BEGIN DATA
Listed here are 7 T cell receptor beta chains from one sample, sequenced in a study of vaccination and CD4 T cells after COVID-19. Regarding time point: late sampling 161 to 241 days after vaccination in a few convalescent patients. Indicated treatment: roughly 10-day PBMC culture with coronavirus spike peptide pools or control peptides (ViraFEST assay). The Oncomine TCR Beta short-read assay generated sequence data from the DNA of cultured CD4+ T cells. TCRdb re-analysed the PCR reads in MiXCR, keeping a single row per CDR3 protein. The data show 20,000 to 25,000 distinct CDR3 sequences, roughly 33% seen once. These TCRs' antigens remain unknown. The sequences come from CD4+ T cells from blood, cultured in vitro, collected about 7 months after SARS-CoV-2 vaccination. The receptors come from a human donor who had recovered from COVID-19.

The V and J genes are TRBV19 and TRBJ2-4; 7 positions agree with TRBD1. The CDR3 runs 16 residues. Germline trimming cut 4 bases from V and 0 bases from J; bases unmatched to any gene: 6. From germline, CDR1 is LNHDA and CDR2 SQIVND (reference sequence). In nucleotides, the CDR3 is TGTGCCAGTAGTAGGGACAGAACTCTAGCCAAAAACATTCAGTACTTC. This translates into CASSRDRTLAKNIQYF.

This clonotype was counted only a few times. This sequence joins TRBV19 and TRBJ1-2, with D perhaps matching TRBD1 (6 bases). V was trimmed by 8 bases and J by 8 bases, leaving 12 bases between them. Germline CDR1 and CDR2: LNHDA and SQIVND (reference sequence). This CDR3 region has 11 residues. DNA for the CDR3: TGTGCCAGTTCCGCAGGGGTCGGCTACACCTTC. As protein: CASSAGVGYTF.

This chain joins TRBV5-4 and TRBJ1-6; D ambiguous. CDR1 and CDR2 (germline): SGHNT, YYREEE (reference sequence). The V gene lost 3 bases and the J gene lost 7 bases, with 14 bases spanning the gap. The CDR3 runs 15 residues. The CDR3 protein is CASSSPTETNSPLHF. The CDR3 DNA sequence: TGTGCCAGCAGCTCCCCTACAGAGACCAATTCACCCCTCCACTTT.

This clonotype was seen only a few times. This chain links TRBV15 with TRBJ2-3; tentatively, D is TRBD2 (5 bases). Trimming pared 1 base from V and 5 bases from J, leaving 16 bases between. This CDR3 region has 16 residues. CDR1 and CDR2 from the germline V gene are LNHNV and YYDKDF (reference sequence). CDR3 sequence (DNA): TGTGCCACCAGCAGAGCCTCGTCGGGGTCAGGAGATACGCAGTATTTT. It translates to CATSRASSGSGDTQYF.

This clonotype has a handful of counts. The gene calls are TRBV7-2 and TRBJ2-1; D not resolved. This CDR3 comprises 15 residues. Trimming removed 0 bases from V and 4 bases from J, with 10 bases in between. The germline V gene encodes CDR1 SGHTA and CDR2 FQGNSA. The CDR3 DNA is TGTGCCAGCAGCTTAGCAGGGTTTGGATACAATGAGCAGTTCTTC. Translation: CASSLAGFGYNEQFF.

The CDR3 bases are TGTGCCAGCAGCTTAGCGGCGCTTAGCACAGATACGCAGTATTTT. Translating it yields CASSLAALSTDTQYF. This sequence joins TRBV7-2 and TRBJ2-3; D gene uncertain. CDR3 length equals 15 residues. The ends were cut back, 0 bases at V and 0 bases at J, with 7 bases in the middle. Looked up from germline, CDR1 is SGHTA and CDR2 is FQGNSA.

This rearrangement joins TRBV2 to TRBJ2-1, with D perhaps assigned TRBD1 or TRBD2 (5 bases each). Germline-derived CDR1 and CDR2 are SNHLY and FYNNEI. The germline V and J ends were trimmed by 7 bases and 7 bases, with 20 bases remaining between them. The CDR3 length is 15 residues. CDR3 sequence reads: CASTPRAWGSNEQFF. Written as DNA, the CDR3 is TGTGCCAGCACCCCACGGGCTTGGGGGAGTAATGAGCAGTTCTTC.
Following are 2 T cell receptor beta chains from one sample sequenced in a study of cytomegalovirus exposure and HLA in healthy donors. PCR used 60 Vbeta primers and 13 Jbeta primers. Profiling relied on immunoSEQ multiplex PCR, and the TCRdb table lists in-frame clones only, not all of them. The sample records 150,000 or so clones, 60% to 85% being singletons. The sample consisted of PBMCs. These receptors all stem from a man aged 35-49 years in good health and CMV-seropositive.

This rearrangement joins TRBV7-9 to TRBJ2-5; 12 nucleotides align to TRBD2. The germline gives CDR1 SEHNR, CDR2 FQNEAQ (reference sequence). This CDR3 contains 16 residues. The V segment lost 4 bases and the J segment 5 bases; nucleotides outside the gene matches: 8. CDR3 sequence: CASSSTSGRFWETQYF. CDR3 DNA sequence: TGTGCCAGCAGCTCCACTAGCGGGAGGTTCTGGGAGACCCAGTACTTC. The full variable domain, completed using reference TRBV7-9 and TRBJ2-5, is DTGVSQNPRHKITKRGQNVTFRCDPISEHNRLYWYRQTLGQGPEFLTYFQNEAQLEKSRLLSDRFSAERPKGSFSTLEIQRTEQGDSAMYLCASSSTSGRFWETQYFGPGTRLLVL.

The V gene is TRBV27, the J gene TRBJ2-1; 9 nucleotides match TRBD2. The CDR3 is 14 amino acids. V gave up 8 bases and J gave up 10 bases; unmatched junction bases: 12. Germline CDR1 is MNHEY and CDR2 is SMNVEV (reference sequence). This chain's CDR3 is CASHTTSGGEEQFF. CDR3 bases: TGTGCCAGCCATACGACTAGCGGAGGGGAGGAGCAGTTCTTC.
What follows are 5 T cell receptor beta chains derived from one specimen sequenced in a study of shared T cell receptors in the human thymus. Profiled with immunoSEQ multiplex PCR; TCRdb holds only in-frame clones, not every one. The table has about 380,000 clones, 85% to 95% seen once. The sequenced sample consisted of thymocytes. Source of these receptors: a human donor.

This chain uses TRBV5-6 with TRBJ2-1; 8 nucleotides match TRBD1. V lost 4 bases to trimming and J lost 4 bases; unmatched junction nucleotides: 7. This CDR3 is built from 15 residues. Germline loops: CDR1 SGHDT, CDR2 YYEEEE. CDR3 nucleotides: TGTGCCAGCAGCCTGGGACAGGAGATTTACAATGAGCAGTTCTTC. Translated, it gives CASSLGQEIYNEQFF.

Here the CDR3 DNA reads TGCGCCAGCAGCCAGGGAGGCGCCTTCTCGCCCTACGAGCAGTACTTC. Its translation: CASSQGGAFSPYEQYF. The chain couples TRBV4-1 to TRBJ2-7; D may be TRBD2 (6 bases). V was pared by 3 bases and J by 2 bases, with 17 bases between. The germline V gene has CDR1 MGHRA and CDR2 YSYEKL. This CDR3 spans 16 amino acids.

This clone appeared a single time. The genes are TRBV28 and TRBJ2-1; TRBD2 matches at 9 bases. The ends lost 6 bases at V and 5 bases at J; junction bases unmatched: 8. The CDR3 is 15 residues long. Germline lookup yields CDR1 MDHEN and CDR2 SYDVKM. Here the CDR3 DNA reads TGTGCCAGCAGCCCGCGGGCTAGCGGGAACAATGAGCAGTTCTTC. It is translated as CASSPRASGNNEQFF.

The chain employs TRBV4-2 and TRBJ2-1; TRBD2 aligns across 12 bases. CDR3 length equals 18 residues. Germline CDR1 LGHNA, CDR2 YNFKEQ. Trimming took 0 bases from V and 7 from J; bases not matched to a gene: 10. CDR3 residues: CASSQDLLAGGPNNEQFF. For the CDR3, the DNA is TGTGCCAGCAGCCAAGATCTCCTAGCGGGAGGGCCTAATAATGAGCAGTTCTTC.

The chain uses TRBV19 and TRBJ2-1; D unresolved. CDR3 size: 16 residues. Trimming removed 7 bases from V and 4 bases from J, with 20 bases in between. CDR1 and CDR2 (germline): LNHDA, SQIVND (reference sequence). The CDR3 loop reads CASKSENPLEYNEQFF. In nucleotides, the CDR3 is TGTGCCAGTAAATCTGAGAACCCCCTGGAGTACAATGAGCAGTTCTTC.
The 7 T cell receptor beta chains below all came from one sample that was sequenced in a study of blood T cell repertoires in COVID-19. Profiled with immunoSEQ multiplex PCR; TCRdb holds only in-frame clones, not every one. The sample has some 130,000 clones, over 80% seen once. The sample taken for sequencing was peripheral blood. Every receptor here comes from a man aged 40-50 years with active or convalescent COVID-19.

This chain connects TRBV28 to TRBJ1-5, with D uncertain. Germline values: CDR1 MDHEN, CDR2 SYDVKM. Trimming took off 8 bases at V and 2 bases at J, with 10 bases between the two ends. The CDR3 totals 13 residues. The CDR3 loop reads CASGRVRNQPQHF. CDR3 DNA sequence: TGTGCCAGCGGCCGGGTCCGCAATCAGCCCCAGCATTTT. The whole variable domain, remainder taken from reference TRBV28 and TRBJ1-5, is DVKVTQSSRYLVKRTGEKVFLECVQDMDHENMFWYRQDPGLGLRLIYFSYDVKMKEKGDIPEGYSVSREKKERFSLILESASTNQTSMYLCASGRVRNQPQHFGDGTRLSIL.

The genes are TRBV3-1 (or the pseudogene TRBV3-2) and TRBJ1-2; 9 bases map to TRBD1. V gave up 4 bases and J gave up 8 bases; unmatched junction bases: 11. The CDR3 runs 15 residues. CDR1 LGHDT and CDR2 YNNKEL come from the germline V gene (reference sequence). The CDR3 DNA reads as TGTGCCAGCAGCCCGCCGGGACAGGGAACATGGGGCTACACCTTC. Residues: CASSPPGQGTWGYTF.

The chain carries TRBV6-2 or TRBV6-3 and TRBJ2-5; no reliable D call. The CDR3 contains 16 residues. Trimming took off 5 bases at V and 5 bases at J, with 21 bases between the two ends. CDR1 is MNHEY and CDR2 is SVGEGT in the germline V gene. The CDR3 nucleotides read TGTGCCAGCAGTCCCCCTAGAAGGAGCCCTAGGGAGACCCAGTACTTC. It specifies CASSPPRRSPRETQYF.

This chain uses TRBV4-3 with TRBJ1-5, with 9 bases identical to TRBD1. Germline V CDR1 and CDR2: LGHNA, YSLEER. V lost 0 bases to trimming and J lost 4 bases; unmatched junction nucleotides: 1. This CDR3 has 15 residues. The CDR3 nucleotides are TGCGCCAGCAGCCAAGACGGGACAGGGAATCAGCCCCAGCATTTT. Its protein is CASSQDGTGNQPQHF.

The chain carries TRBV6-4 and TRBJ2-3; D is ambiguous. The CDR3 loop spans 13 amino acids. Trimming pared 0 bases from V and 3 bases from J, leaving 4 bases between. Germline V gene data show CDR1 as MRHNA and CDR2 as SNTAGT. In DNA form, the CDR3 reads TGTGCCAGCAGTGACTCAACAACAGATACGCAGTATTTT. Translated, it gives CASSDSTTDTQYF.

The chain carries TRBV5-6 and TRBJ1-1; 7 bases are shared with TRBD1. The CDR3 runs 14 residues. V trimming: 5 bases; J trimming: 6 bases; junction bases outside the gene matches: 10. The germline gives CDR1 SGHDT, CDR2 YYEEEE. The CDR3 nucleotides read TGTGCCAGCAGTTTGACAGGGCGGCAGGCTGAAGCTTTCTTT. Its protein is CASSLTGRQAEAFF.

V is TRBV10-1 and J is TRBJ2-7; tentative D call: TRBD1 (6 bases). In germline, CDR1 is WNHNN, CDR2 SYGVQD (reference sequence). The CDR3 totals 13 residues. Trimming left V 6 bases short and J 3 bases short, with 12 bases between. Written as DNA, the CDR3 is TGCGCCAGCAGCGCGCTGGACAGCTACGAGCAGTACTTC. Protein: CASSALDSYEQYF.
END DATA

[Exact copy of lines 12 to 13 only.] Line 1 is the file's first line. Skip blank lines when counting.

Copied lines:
What follows are 5 T cell receptor beta chains derived from one specimen sequenced in a study of shared T cell receptors in the human thymus. Profiled with immunoSEQ multiplex PCR; TCRdb holds only in-frame clones, not every one. The table has about 380,000 clones, 85% to 95% seen once. The sequenced sample consisted of thymocytes. Source of these receptors: a human donor.

This chain uses TRBV5-6 with TRBJ2-1; 8 nucleotides match TRBD1. V lost 4 bases to trimming and J lost 4 bases; unmatched junction nucleotides: 7. This CDR3 is built from 15 residues. Germline loops: CDR1 SGHDT, CDR2 YYEEEE. CDR3 nucleotides: TGTGCCAGCAGCCTGGGACAGGAGATTTACAATGAGCAGTTCTTC. Translated, it gives CASSLGQEIYNEQFF.